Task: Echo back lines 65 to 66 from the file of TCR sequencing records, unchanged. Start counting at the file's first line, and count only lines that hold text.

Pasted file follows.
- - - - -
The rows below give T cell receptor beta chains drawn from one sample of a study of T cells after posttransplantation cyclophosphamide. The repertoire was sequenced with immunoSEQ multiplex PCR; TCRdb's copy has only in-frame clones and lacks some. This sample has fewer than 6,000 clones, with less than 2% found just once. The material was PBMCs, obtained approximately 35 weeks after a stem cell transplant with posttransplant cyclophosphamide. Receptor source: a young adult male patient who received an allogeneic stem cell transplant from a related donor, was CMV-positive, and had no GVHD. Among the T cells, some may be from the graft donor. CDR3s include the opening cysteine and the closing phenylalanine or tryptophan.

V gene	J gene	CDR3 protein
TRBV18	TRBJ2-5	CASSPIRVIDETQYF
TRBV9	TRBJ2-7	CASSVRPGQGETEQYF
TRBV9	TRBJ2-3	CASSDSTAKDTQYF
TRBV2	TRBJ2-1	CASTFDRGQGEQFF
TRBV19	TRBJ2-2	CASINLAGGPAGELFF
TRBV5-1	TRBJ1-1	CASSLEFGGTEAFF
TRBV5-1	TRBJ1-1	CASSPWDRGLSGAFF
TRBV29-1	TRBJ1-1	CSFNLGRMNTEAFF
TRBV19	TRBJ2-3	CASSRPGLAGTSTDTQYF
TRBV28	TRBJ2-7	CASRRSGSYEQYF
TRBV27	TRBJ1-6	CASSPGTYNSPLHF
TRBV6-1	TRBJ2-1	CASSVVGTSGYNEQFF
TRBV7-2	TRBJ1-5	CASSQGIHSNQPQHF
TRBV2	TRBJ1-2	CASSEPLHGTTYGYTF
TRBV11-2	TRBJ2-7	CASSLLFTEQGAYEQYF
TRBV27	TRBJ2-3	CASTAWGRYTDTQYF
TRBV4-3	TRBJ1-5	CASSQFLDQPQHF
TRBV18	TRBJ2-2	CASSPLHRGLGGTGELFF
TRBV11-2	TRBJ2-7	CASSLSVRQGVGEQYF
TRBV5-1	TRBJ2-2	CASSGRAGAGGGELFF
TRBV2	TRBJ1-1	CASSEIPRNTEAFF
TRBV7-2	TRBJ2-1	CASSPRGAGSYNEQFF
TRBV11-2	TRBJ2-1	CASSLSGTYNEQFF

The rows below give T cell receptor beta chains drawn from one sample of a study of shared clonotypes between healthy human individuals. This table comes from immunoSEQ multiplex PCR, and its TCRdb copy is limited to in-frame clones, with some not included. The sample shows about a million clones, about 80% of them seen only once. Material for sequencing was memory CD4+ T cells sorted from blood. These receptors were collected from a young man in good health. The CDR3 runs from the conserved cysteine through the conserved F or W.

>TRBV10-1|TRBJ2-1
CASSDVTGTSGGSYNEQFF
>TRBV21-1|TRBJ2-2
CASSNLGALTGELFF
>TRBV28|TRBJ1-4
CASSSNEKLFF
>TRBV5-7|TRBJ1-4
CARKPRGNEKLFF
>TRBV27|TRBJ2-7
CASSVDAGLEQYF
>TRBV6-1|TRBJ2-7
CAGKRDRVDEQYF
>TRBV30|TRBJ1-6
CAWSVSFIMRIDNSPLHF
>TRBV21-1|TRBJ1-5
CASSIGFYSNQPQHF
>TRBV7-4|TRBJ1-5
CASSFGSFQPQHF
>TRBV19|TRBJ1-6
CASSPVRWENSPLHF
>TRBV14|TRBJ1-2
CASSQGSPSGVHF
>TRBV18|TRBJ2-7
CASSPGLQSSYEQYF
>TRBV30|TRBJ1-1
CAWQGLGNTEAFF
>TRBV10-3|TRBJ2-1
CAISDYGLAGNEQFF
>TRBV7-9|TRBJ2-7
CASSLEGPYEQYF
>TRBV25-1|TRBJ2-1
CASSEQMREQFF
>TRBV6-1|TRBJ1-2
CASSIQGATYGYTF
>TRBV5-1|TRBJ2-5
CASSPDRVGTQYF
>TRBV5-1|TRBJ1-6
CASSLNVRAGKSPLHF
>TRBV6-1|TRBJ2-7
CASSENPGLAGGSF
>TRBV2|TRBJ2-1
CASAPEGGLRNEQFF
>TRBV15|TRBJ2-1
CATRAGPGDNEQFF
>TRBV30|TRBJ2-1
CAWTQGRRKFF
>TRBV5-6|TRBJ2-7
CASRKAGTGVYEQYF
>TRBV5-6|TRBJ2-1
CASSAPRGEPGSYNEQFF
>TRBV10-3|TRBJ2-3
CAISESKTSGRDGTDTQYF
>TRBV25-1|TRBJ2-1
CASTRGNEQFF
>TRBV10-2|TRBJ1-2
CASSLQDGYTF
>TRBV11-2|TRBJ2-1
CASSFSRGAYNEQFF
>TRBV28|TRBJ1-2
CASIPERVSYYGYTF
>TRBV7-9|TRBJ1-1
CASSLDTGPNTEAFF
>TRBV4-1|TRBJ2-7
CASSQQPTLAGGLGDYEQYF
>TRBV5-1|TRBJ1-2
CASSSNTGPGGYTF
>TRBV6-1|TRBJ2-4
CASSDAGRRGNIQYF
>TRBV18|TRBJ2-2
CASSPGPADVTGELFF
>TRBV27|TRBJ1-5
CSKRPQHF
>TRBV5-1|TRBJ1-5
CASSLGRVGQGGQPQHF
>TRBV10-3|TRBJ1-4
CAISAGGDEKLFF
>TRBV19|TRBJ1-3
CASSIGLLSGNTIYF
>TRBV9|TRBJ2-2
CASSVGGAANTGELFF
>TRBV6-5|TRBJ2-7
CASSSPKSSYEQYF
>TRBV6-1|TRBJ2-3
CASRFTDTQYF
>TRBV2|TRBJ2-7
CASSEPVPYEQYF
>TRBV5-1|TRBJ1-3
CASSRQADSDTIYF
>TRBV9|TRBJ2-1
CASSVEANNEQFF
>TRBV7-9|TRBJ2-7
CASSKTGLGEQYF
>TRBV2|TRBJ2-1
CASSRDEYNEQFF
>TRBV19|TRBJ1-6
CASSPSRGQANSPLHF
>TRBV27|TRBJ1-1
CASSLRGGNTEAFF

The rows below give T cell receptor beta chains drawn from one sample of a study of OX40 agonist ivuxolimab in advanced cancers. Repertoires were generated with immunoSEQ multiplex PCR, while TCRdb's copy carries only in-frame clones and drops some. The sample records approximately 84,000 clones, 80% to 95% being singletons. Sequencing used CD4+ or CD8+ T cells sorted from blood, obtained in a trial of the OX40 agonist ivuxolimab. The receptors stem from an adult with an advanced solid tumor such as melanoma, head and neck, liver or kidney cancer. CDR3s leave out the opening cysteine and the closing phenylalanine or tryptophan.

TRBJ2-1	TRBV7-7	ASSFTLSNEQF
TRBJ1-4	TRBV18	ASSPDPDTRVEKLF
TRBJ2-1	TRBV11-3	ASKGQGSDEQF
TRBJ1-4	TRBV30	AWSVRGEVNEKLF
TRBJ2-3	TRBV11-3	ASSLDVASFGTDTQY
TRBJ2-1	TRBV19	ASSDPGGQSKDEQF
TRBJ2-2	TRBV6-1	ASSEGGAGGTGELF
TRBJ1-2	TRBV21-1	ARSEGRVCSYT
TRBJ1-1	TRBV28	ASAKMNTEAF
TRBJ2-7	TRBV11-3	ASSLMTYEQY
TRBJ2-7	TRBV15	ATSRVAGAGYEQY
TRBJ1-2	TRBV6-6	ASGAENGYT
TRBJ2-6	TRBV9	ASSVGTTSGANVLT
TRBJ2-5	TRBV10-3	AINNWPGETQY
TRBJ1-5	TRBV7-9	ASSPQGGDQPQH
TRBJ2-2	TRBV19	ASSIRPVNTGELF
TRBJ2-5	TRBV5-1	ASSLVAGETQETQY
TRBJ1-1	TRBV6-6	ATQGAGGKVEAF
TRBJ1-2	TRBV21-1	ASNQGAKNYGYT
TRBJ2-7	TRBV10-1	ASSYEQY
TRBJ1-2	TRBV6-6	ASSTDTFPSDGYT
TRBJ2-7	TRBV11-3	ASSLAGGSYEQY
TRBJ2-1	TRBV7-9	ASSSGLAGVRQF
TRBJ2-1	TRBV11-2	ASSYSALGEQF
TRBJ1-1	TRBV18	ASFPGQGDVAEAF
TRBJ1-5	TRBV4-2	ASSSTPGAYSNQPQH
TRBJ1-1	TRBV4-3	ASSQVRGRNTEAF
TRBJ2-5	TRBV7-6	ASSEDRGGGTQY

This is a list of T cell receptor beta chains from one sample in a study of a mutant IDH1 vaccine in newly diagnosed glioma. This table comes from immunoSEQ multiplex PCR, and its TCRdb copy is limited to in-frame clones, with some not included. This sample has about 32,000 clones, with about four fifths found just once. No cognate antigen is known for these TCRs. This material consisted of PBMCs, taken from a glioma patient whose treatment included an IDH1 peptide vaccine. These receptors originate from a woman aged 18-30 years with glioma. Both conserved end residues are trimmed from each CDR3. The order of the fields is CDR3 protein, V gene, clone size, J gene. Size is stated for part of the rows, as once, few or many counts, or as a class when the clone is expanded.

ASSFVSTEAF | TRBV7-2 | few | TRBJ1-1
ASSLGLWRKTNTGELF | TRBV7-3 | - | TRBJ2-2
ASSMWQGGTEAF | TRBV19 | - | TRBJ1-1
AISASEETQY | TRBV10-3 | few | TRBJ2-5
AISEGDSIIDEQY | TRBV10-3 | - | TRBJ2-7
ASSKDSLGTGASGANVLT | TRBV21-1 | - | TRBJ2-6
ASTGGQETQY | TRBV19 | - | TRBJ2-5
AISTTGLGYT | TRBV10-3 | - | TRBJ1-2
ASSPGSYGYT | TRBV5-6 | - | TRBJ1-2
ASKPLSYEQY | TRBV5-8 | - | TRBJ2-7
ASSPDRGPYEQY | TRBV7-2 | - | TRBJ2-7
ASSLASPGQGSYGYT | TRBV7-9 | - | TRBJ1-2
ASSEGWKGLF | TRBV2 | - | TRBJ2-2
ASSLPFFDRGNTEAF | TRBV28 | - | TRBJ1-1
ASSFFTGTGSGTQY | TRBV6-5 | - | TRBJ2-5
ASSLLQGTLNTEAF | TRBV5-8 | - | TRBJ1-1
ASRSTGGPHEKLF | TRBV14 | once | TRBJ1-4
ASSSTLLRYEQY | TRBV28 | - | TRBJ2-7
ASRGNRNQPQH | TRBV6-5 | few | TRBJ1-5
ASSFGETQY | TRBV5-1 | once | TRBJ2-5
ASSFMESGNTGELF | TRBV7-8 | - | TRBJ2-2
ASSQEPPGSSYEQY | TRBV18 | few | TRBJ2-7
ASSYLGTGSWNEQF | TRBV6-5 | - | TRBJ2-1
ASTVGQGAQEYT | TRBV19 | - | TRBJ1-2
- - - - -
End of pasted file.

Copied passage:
>TRBV6-1|TRBJ2-7
CASSENPGLAGGSF